This blog post relates to my study of CCK11.
The concept of the personal learning environment is founded on the idea of learning control and autonomy. It is a personal environment for the learner – learner centric.
Yet practically, formal education is a controlled environment. We live in a world with tighter and tighter controls on learning. The Australian Government for example has been pushing in recent years for a national curriculum for K-12, replacing the disparate state-based curriculum currently in place in our 6 states and 2 territories. Tertiary education too in many disciplines requires accreditation with professional bodies, again requiring adherence to standardised requirements for students. Students must develop specific skills and attitudes as a part of a program’s curriculum for the curriculum to be certified and for students to be acknowledged in the field in which they have studied.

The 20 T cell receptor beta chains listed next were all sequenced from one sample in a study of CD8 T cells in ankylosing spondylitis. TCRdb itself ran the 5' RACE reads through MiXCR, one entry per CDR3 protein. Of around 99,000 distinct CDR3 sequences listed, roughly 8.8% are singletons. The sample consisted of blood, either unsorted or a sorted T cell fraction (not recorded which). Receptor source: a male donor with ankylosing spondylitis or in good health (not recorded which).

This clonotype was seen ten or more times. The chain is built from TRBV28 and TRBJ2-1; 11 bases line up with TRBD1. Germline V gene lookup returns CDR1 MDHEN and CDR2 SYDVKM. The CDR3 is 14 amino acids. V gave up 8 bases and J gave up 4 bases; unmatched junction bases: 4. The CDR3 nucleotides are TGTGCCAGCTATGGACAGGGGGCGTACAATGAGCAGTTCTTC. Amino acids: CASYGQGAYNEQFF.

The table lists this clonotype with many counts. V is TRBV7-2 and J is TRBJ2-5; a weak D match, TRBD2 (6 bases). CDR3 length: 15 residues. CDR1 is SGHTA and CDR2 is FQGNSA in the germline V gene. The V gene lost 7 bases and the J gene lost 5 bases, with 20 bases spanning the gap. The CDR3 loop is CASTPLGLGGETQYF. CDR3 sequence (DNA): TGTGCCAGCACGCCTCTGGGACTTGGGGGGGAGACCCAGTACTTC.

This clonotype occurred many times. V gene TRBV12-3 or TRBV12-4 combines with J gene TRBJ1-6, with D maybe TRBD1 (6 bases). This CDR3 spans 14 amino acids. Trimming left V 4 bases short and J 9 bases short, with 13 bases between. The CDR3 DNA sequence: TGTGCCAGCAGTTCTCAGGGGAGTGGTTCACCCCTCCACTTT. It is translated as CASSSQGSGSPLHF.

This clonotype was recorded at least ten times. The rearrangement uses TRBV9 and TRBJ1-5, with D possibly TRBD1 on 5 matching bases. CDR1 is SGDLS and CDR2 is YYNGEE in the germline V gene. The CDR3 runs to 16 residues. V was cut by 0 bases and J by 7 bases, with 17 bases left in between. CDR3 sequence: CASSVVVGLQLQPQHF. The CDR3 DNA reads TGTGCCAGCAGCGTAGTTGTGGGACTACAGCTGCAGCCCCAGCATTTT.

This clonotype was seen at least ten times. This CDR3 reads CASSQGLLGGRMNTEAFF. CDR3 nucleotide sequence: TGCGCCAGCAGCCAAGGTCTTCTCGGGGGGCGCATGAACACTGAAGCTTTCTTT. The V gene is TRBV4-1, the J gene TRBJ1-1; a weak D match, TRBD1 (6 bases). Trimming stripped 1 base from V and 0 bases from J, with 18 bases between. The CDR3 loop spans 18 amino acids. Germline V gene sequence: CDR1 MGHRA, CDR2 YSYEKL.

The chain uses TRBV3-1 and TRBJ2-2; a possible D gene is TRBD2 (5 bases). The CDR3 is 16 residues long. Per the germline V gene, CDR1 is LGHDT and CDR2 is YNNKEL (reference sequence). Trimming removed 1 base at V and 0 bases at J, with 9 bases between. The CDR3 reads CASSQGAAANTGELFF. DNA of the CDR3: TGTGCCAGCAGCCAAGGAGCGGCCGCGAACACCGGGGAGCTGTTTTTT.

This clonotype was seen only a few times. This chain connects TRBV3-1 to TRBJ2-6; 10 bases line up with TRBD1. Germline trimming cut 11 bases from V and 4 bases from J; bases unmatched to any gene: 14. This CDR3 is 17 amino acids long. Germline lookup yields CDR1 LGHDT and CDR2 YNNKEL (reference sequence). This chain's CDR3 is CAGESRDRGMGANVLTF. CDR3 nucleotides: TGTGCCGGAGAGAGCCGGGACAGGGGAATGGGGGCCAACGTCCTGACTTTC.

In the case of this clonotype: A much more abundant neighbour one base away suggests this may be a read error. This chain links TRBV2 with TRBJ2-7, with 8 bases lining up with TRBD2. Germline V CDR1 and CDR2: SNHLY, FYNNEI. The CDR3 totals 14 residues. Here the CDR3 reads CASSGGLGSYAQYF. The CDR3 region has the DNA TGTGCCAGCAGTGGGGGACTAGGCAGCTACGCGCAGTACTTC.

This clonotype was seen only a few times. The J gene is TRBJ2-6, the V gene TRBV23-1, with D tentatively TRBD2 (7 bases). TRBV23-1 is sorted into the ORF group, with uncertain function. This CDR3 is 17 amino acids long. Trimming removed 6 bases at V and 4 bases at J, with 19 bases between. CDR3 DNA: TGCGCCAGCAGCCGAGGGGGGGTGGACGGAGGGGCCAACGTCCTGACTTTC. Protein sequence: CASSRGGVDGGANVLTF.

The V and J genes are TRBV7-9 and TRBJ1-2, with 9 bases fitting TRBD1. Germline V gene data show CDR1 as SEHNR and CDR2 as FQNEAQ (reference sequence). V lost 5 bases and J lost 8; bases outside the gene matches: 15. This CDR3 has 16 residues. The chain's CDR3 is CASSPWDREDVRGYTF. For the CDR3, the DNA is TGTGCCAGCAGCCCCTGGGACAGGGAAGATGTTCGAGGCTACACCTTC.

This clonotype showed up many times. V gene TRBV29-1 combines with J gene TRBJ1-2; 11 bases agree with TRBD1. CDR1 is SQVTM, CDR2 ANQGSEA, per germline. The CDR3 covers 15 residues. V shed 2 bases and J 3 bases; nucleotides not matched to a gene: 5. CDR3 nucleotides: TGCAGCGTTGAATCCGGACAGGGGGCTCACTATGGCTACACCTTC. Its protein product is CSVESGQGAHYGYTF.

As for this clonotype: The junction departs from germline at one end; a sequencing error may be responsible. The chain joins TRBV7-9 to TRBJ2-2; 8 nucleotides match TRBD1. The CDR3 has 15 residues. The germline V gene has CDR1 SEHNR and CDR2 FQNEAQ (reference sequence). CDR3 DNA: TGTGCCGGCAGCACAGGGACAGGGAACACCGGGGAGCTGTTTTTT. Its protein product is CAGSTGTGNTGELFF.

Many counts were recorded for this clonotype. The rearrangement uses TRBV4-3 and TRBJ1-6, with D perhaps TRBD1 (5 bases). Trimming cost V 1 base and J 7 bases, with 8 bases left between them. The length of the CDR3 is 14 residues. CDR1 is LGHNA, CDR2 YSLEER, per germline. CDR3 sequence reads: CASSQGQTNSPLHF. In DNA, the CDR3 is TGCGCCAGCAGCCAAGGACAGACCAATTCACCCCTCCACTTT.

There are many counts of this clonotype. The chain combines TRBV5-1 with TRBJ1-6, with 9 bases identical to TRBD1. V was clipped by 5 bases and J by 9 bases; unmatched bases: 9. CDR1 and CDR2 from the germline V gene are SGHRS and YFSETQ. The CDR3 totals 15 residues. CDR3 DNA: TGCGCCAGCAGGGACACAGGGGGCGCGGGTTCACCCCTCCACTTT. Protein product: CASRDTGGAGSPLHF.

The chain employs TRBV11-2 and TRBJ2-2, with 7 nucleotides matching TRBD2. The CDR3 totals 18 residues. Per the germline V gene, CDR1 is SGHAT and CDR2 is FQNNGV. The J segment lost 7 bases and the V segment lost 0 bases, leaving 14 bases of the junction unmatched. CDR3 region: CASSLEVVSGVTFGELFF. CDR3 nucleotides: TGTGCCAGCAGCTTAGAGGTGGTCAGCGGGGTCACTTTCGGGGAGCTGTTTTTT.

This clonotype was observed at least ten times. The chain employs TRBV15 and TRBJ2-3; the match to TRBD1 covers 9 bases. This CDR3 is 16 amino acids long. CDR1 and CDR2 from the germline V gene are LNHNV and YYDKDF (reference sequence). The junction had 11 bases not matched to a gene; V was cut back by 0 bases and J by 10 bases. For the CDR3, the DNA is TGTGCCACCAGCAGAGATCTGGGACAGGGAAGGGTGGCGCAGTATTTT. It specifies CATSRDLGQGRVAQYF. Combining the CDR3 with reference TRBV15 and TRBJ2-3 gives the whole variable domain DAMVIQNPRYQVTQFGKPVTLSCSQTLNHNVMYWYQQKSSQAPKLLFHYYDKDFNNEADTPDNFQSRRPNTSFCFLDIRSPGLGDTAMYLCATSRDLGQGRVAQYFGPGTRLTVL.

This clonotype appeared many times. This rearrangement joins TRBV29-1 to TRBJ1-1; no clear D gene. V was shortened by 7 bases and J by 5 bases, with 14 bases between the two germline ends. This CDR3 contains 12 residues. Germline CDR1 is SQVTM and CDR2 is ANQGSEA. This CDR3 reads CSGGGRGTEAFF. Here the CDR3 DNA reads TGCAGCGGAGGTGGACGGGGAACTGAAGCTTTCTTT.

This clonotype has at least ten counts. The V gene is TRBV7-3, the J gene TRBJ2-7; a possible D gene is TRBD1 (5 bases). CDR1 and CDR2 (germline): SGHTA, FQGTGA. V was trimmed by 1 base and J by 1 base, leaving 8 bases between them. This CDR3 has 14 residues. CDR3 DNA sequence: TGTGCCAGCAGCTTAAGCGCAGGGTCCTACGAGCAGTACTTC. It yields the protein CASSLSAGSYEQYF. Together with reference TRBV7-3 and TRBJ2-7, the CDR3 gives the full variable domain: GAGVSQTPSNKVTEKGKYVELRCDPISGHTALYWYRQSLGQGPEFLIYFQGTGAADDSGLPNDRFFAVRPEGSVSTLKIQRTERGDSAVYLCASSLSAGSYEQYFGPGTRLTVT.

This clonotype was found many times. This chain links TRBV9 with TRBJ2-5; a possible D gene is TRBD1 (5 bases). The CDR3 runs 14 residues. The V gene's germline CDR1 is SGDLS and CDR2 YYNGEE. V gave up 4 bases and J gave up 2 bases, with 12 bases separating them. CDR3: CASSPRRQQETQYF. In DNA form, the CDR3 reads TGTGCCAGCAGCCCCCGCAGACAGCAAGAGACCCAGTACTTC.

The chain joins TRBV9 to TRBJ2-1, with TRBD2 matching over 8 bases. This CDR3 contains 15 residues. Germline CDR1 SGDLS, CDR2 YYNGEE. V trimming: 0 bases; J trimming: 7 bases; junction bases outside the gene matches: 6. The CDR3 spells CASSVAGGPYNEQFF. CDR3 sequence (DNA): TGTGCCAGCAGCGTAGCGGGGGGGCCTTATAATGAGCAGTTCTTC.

I’m not suggesting this is all bad, but it is at odds (at least on some levels) with the ideals of personal learning environments – the learner having control of their own learning. In fact, I have wrestled with a similar dilemma previously in my assessment of ePortfolios for higher education where there are competing goals.
This dichotomy of autonomy vs. control relates to week 5 discussions around networks and groups. In particular, the idea of connectives, and collectives. You could argue that collectives (accreditation/prof bodies & governments) have specific goals for students. They want to ensure consistent outcomes for graduates. This can be at odds with connectives – students who have their own goals for their learning. Where is the happy medium on the spectrum? If Europe can adopt a common currency, then perhaps education can too?